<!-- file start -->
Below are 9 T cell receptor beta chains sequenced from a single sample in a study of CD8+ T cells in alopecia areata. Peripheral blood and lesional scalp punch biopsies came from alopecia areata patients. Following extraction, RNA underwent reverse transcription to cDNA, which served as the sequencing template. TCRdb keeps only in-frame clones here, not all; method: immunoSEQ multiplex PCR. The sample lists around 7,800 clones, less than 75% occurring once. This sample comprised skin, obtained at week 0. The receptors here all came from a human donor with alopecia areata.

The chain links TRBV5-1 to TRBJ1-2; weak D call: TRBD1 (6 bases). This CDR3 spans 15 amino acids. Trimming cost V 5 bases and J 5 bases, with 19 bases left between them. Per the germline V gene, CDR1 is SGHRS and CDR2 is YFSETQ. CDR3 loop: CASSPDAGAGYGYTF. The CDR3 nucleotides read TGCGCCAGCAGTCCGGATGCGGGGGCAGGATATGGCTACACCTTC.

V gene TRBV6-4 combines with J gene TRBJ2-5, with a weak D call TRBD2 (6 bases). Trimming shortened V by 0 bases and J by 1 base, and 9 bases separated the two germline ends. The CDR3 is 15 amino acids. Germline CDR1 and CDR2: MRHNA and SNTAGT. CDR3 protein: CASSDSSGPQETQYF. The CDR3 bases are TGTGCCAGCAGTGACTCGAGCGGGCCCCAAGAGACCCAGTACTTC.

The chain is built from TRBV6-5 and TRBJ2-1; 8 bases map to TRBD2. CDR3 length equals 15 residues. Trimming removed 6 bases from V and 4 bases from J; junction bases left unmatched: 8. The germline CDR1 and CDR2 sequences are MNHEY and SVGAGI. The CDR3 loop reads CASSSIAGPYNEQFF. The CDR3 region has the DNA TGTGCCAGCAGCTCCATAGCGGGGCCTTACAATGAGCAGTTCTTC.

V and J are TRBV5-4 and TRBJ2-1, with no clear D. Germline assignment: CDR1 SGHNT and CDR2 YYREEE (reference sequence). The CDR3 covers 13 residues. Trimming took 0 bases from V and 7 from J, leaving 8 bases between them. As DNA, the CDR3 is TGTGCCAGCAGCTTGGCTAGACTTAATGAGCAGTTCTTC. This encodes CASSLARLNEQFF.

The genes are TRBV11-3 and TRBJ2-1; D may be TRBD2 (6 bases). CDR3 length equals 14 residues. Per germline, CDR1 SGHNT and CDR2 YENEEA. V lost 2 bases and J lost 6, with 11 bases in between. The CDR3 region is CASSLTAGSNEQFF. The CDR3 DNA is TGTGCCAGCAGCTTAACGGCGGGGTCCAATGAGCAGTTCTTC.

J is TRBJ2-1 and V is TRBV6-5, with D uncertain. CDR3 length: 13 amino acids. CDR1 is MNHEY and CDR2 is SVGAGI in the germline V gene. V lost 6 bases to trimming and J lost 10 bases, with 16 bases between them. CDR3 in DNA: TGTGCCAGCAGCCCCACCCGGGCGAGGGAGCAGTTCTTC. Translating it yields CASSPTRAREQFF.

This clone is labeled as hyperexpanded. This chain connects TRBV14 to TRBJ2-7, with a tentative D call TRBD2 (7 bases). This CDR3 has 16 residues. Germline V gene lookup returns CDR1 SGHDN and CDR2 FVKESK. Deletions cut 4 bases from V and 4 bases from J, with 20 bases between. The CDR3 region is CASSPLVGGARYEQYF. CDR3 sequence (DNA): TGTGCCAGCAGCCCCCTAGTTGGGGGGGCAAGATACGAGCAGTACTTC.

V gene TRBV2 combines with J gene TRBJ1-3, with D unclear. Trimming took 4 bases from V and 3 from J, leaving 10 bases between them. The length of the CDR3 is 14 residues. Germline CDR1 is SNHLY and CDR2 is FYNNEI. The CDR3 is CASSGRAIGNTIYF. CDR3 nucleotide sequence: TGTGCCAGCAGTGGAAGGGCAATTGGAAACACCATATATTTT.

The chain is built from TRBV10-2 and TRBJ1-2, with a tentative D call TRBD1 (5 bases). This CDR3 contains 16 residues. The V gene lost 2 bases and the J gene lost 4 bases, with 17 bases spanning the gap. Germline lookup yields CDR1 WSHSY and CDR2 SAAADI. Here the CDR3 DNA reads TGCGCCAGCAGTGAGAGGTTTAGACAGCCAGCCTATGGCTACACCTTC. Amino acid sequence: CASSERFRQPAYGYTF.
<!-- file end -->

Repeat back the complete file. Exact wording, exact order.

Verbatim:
Below are 9 T cell receptor beta chains sequenced from a single sample in a study of CD8+ T cells in alopecia areata. Peripheral blood and lesional scalp punch biopsies came from alopecia areata patients. Following extraction, RNA underwent reverse transcription to cDNA, which served as the sequencing template. TCRdb keeps only in-frame clones here, not all; method: immunoSEQ multiplex PCR. The sample lists around 7,800 clones, less than 75% occurring once. This sample comprised skin, obtained at week 0. The receptors here all came from a human donor with alopecia areata.

The chain links TRBV5-1 to TRBJ1-2; weak D call: TRBD1 (6 bases). This CDR3 spans 15 amino acids. Trimming cost V 5 bases and J 5 bases, with 19 bases left between them. Per the germline V gene, CDR1 is SGHRS and CDR2 is YFSETQ. CDR3 loop: CASSPDAGAGYGYTF. The CDR3 nucleotides read TGCGCCAGCAGTCCGGATGCGGGGGCAGGATATGGCTACACCTTC.

V gene TRBV6-4 combines with J gene TRBJ2-5, with a weak D call TRBD2 (6 bases). Trimming shortened V by 0 bases and J by 1 base, and 9 bases separated the two germline ends. The CDR3 is 15 amino acids. Germline CDR1 and CDR2: MRHNA and SNTAGT. CDR3 protein: CASSDSSGPQETQYF. The CDR3 bases are TGTGCCAGCAGTGACTCGAGCGGGCCCCAAGAGACCCAGTACTTC.

The chain is built from TRBV6-5 and TRBJ2-1; 8 bases map to TRBD2. CDR3 length equals 15 residues. Trimming removed 6 bases from V and 4 bases from J; junction bases left unmatched: 8. The germline CDR1 and CDR2 sequences are MNHEY and SVGAGI. The CDR3 loop reads CASSSIAGPYNEQFF. The CDR3 region has the DNA TGTGCCAGCAGCTCCATAGCGGGGCCTTACAATGAGCAGTTCTTC.

V and J are TRBV5-4 and TRBJ2-1, with no clear D. Germline assignment: CDR1 SGHNT and CDR2 YYREEE (reference sequence). The CDR3 covers 13 residues. Trimming took 0 bases from V and 7 from J, leaving 8 bases between them. As DNA, the CDR3 is TGTGCCAGCAGCTTGGCTAGACTTAATGAGCAGTTCTTC. This encodes CASSLARLNEQFF.

The genes are TRBV11-3 and TRBJ2-1; D may be TRBD2 (6 bases). CDR3 length equals 14 residues. Per germline, CDR1 SGHNT and CDR2 YENEEA. V lost 2 bases and J lost 6, with 11 bases in between. The CDR3 region is CASSLTAGSNEQFF. The CDR3 DNA is TGTGCCAGCAGCTTAACGGCGGGGTCCAATGAGCAGTTCTTC.

J is TRBJ2-1 and V is TRBV6-5, with D uncertain. CDR3 length: 13 amino acids. CDR1 is MNHEY and CDR2 is SVGAGI in the germline V gene. V lost 6 bases to trimming and J lost 10 bases, with 16 bases between them. CDR3 in DNA: TGTGCCAGCAGCCCCACCCGGGCGAGGGAGCAGTTCTTC. Translating it yields CASSPTRAREQFF.

This clone is labeled as hyperexpanded. This chain connects TRBV14 to TRBJ2-7, with a tentative D call TRBD2 (7 bases). This CDR3 has 16 residues. Germline V gene lookup returns CDR1 SGHDN and CDR2 FVKESK. Deletions cut 4 bases from V and 4 bases from J, with 20 bases between. The CDR3 region is CASSPLVGGARYEQYF. CDR3 sequence (DNA): TGTGCCAGCAGCCCCCTAGTTGGGGGGGCAAGATACGAGCAGTACTTC.

V gene TRBV2 combines with J gene TRBJ1-3, with D unclear. Trimming took 4 bases from V and 3 from J, leaving 10 bases between them. The length of the CDR3 is 14 residues. Germline CDR1 is SNHLY and CDR2 is FYNNEI. The CDR3 is CASSGRAIGNTIYF. CDR3 nucleotide sequence: TGTGCCAGCAGTGGAAGGGCAATTGGAAACACCATATATTTT.

The chain is built from TRBV10-2 and TRBJ1-2, with a tentative D call TRBD1 (5 bases). This CDR3 contains 16 residues. The V gene lost 2 bases and the J gene lost 4 bases, with 17 bases spanning the gap. Germline lookup yields CDR1 WSHSY and CDR2 SAAADI. Here the CDR3 DNA reads TGCGCCAGCAGTGAGAGGTTTAGACAGCCAGCCTATGGCTACACCTTC. Amino acid sequence: CASSERFRQPAYGYTF.